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On The House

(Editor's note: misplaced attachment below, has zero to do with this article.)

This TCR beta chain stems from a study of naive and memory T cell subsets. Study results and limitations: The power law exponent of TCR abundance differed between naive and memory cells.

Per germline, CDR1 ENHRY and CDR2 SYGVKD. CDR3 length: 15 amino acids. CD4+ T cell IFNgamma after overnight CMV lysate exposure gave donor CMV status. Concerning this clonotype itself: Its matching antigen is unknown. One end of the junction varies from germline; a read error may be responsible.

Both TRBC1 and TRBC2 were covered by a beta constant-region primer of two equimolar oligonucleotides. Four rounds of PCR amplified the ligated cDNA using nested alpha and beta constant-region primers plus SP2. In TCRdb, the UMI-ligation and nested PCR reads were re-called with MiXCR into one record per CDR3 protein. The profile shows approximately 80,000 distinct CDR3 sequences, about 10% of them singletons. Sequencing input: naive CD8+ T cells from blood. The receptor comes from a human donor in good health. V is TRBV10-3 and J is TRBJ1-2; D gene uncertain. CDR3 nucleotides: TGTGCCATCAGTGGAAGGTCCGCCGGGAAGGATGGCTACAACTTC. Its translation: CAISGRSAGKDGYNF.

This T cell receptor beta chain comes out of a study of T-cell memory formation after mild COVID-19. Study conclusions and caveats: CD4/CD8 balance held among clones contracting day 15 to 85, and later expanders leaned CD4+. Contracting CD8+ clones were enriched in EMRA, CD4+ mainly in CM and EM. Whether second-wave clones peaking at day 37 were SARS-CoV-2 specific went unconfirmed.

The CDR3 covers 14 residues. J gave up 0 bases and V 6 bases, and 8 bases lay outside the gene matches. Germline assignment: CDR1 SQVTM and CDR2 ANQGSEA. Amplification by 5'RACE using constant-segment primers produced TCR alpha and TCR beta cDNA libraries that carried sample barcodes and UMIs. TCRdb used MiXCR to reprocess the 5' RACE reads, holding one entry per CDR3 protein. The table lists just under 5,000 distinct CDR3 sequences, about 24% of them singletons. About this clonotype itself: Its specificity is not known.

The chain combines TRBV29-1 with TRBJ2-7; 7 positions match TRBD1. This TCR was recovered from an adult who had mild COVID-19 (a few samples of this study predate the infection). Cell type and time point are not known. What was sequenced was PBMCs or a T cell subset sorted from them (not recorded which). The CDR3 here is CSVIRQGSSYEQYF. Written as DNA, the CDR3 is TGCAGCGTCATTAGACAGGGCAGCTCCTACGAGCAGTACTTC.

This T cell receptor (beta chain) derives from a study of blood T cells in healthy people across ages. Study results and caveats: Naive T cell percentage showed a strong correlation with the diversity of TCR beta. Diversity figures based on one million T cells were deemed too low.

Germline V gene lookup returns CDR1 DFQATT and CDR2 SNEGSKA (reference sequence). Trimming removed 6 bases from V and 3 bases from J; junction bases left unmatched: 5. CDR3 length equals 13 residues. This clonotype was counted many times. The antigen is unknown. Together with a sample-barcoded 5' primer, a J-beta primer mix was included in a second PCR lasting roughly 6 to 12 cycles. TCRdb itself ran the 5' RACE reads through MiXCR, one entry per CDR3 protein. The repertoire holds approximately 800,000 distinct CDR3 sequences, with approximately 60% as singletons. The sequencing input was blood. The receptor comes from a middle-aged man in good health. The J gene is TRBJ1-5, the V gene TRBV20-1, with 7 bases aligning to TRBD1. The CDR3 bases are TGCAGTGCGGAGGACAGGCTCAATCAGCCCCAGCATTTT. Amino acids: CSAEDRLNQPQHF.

On The HouseGood insulation is like money in the bankBy James and Morris CareyWe recently had the pleasure of touring a major insulation manufacturing plant and acting as judges in a regional and national competition recognizing “Americas Best Insulation Installer.”The competition, sponsored by Johns Manville and Insulate America, an industry trade group, honored insulation installation professionals with the neatest, most professional installation.We came away with a deeper understanding of the importance that a quality insulation job plays in improving home comfort and the impact that it can have in controlling soaring utility costs. Most importantly, we learned that insulation can be of little value when not installed properly or in the right locations.Many people tend to regard insulation as a building component that has value only during winter when home heating bills are high. In reality, insulation is important every day of the year.Insulation resists the flow of heat. Heat is a form or energy. By reducing heat flow in a properly insulated building, less energy is used for winter heating and summer cooling.There are other less obvious benefits that insulation provides, such as moisture control and sound control. A vapor-resistant membrane, commonly called a vapor barrier, attached to batt or roll insulation, or installed separately, decreases the possibility of moisture vapor condensing to water within a structure. This reduces the prospect of mold, mildew, rot and musty odors.Insulation also reduces sound transmission. An insulated floor, wall or ceiling will have an improved sound transmission class compared to a similar building section with no insulation. As an example, 3 1/2 inches of fiberglass insulation in a wall can improve the STC from 4 to 11 points, depending upon construction details.Though insulation is available in many styles and materials, fiberglass is the most widely-used. Batts and rolls of varying widths are designed for installation between floor joist, wall studs and ceiling joist. Alternatively, loose fiberglass can be blown into attics or in existing wall cavities where it is impossible to install batts or roll material.The areas that should be insulated to provide the best bang for your energy buck include exterior walls, ceilings with cold spaces above, and floors with cold spaces below. The following are a few key areas that should not be overlooked:• Exterior walls between unheated garages and storage rooms, dormer walls, knee walls of finished attics, basement walls.• Dormer ceilings and sloped walls and ceilings of attic spaces finished as living quarters.• Floors above vented crawl spaces, living space above garages or porches and over unheated basements. Cantilevered portions of floors (that extend outward beyond the foundation).Insulation is available in varying thicknesses depending upon the required R-value. The thicker the material, the higher the R-value and the better the level of energy protection. However, the mistake that many do-it-yourselfers make is to try and force thick material into a shallow cavity, assuming that it will be more efficient. For example, they will compress R-19 into a two-by-four wall that is designed to accept a maximum thickness of R-15.Compressing insulation diminishes its effectiveness and reduces its R-value. Pay close attention to manufacturer material recommendations for specific cavity depths.Insulation techniques vary depending upon location in the structure and the size and type. In general, if you are installing batt or roll insulation with an integral vapor barrier, the barrier is installed in the wall, ceiling or floor framing cavity toward the warm-in-winter side. Thus, ceiling insulation would be installed with the vapor barrier down, wall material toward the interior of the space and floor material with the vapor barrier up against the underside of the subfloor.In hot, humid climates, vapor barriers can be installed facing the outside.In cold climates, unfaced insulation is installed with a separate continuous plastic vapor barrier over the face of the interior side of the wall. This prevents condensation occurring due to extreme differences between interior and exterior temperature. Check local practices or building codes for what method will work best in your neck of the woods.Faced insulation (material with an integral vapor barrier) is usually installed in one of two ways: face-stapled or inset-stapled.The stapling flanges that extend over the sides of the insulation can be used for either stapling method. When face-stapling, the face material is flush with the face of the framing and the flanges extend over the face of the framing and overlap. The material is then stapled to the face of the framing. With inset-stapling, the flange is placed along the side of the framing material with the outside edge of the flange flush with the face of the stud. This method is usually preferred by the wall finish trades because it allows adhesive application of wall board.Both methods provide acceptable performance.When insulating a ceiling with batt or roll material, it may take more than one layer of material to achieve the desired R-value specified by the Department of Energy for your climate zone.When such is the case, the material should be placed between the framing with the vapor barrier on the primary layer (closest to the ceiling) facing down. The second layer should consist of unfaced material run perpendicular to the first layer.One common mistake when insulating an attic is to block soffit and eave ventilation. Ventilation works in harmony with insulation and must be preserved. Prefabricated baffle boards can be installed at the underside of the roof sheathing near eave and soffit vents to maintain a minimum of one inch of clearance for free air movement.Other insulation installation tips and tricks that we learned from the pros:• Insulate nonstandard-width framed spaces by cutting the insulation and facing about an inch wider than the space to be filled. This will provide a snug fit and the facing will be wide enough to staple.• Whether face- or inset-stapling, prevent gathering or buckling of the flange. This condition is referred to as “fishmouthing” and can reduce the effectiveness of the insulation.• Be sure to insulate all gaps, especially narrow cavities around windows, doors and at corners. Cut material to size and stuff it into the area. Where a vapor barrier is required, cover the warm-in-winter side of the narrow space with excess vapor barrier, duct tape or polyethylene film.• Repair rips or tears in the vapor barrier using duct tape or polyvinyl tape.• Where electrical wiring exits, split the insulation to prevent compaction.• Where plumbing pipes exist, insulate only the exterior (between the pipes and the cold side) to prevent the pipes from freezing.A good insulation job is like money in the bank. It improves comfort and lowers your utility bill.For more home improvement tips and information, visit our Web site at http://www.onthehouse.com.Readers can mail questions to: On the House, APNewsFeatures, 50 Rockefeller Plaza, New York, NY 10020, or e-mail Careybro@onthehouse.com. To receive a copy of On the House booklets on plumbing, painting, heating/cooling or decks/patios, send a check or money order payable to The Associated Press for $6.95 per booklet and mail to: On the House, PO Box 1562, New York, NY 10016-1562, or through these online sites: http://www.onthehouse.com or apbookstore.com.Readers can mail questions to: On the House, APNewsFeatures, 50 Rockefeller Plaza, New York, NY 10020, or e-mail Careybro@onthehouse.com. To receive a copy of On the House booklets on plumbing, painting, heating/cooling or decks/patios, send a check or money order payable to The Associated Press for $6.95 per booklet and mail to: On the House, PO Box 1562, New York, NY 10016-1562, or through these online sites: http://www.onthehouse.com or apbookstore.com.